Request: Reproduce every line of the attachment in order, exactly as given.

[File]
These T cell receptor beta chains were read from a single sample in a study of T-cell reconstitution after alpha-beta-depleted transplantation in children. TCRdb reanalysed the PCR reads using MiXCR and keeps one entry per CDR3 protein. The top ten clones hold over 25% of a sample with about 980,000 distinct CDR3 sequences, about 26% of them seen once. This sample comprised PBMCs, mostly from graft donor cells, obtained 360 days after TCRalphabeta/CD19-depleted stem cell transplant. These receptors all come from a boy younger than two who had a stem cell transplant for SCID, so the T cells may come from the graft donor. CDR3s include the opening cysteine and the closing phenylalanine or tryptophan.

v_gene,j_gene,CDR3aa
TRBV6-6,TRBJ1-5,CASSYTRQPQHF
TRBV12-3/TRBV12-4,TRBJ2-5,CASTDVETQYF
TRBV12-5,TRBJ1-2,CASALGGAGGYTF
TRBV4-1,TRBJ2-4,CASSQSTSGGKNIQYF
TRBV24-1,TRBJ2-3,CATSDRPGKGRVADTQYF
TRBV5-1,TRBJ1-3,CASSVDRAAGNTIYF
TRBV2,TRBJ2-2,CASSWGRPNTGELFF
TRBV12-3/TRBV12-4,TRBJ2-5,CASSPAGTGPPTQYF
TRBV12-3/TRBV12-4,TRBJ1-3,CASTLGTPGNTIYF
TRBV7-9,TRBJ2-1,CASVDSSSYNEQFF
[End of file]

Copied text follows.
These T cell receptor beta chains were read from a single sample in a study of T-cell reconstitution after alpha-beta-depleted transplantation in children. TCRdb reanalysed the PCR reads using MiXCR and keeps one entry per CDR3 protein. The top ten clones hold over 25% of a sample with about 980,000 distinct CDR3 sequences, about 26% of them seen once. This sample comprised PBMCs, mostly from graft donor cells, obtained 360 days after TCRalphabeta/CD19-depleted stem cell transplant. These receptors all come from a boy younger than two who had a stem cell transplant for SCID, so the T cells may come from the graft donor. CDR3s include the opening cysteine and the closing phenylalanine or tryptophan.

v_gene,j_gene,CDR3aa
TRBV6-6,TRBJ1-5,CASSYTRQPQHF
TRBV12-3/TRBV12-4,TRBJ2-5,CASTDVETQYF
TRBV12-5,TRBJ1-2,CASALGGAGGYTF
TRBV4-1,TRBJ2-4,CASSQSTSGGKNIQYF
TRBV24-1,TRBJ2-3,CATSDRPGKGRVADTQYF
TRBV5-1,TRBJ1-3,CASSVDRAAGNTIYF
TRBV2,TRBJ2-2,CASSWGRPNTGELFF
TRBV12-3/TRBV12-4,TRBJ2-5,CASSPAGTGPPTQYF
TRBV12-3/TRBV12-4,TRBJ1-3,CASTLGTPGNTIYF
TRBV7-9,TRBJ2-1,CASVDSSSYNEQFF